Disruptive Mentality in Banking
By Vicente Quesada

The disruptive mentality for the digital transformation requires innovating, ideally without ‘muscle and money.’ What would disruptive mentally look like in banking? Charge at a 90% discount rate credit card services; link advertising performance with product demand; use voice robot financial advising; issue personalised financial products with 50 times less face value; be at least 10 times smarter with big data usage for product development and promotion, that will enable Amazon-like recommendations to increase product consumption; use machine-learning models for consumer credit risk management, etc. Disruptive mentality innovation can create a true competitive advantage for banks that embrace it.

 

Risks in the Crowdfunding Industry
By Vaishali Naroola

The UK’s financial watchdog is probing the crowdfunding sector for the second time in two years. The rationale behind this is that this sector is displaying signs similar to those that were displayed by market players in the lead-up to the financial crisis. Putting this in perspective, the global crowdfunding market is expected to reach between $90-96bn by 2025, which is approximately 1.8 times the size of the global venture capital industry today. Crowdfunding and its offshoot, peer-to-peer lending, come with inherent risks as any other financial product. These risks have to be uniformly communicated and understood by market participants before a market floor can be established. If the goal is to become better investors, let’s start by understanding these risks for what they are: pooling of credit risk, asymmetric information and limited liability and the role of the platform provider.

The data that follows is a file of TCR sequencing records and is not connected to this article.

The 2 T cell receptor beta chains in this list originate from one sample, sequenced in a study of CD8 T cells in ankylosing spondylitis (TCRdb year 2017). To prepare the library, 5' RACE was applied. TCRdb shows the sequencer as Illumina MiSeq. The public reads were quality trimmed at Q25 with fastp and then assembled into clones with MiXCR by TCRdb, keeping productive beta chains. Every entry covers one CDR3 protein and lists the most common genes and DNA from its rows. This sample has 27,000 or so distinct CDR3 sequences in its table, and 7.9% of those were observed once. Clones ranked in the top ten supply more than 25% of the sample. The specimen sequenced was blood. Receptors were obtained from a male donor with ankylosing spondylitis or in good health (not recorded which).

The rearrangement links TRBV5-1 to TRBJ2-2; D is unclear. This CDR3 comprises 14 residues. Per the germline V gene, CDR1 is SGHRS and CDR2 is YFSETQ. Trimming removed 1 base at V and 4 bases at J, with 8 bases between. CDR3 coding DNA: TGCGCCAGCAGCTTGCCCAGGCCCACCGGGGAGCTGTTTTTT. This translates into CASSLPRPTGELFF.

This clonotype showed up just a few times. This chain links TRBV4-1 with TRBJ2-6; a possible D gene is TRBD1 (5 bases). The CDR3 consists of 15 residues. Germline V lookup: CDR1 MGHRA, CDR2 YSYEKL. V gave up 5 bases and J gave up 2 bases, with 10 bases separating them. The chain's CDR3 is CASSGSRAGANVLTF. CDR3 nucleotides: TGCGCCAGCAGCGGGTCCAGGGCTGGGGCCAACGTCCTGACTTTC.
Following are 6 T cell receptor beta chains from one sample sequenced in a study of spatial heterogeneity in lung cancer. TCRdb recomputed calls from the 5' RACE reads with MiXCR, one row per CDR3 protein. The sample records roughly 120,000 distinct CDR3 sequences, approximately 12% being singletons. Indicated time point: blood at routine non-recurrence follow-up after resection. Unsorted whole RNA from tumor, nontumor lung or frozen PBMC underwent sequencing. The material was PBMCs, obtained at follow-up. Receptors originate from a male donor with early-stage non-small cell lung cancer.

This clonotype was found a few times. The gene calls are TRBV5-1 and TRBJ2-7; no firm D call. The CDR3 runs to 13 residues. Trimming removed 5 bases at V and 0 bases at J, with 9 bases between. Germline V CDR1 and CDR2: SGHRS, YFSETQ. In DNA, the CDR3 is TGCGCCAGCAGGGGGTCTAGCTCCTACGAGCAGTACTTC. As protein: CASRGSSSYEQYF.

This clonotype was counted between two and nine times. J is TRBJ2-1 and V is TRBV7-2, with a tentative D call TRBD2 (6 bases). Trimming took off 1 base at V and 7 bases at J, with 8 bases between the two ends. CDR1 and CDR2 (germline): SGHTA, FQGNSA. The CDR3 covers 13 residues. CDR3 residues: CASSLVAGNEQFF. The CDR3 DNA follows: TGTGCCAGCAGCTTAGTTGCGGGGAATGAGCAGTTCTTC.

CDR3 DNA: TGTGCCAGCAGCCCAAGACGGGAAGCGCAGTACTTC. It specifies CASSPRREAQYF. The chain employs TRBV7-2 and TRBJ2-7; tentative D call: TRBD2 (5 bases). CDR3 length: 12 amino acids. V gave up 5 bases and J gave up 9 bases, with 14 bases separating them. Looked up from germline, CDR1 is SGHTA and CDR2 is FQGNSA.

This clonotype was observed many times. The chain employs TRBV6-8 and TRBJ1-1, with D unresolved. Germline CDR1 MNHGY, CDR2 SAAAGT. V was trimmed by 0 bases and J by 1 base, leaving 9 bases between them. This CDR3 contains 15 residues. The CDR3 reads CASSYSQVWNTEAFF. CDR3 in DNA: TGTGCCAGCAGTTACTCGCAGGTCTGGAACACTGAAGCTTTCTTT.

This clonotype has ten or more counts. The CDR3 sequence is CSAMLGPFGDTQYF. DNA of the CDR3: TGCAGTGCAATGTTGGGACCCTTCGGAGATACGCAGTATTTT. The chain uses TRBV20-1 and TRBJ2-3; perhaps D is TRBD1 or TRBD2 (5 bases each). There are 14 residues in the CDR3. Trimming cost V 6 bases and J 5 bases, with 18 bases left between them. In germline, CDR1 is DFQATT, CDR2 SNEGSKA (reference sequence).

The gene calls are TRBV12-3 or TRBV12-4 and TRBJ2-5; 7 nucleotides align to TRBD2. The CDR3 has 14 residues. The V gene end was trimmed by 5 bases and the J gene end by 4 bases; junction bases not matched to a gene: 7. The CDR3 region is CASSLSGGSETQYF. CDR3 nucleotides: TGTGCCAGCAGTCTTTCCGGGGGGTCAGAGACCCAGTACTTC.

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FinTech Weekly Summary | July 10 – 17

We should always be aware of fads. The most recent one is Pokemon Go game that has been all over news. The shares of the parent company – Nintendo – have skyrocketed. I have, personally, heard people, who have never invested in stocks in their lifetime, asking how can they buy nintendo shares. This reminds me of DAO hack (the biggest crowd fund ever that only weeks later go hacked). I’m not saying Pokemon Go, or any other ‘overnight success’ will fade away or fail but sometimes it is worth to sleep on it when we making important or new decisions on topics we don’t understand.

Have a wonderful week,
Alex

 

The Rise of FinTech in Supply Chains
By Dale Rogers, Rudolf Leuschner, Thomas Y. Choi

A new type of services company could transform global supply chains: Financial technology companies that act as intermediaries in facilitating transactions between a company and its suppliers. They enable both the buyer and supplier to improve their working capital by making it possible for the former to extend its payables and at the same time accelerate payment to the latter. This provides both sides with benefits, including greater liquidity and less variability in the timing of payments.

 

Lessons Pokémon Go Can Teach the Banking Industry
By Jim Marous

Pokémon GO is a phenomenon that is capturing the attention of Millennial gamers and digital baby boomers alike. There are many lessons about technology adoption, gamification, data analytics and engagement that banking can learn from this mobile app.

 

Here’s How UK FinTech’s Rallying Action in a Post-Brexit No-man’s Land
By Lynsey Barber

London’s fintech industry is rallying to action after the vote for Brexit in a bid to alleviate the fears of startups, along with their investors and supporters, over issues such as capital, market access and talent. The industry is already formulating a plan in the face of overwhelming uncertainty and a lack of clarification from political leaders on the next steps after Brexit in an attempt to get on the front foot.

 

After PPI, Could Crowdfunding Be The Next Big Investment Scandal?
By David Prosser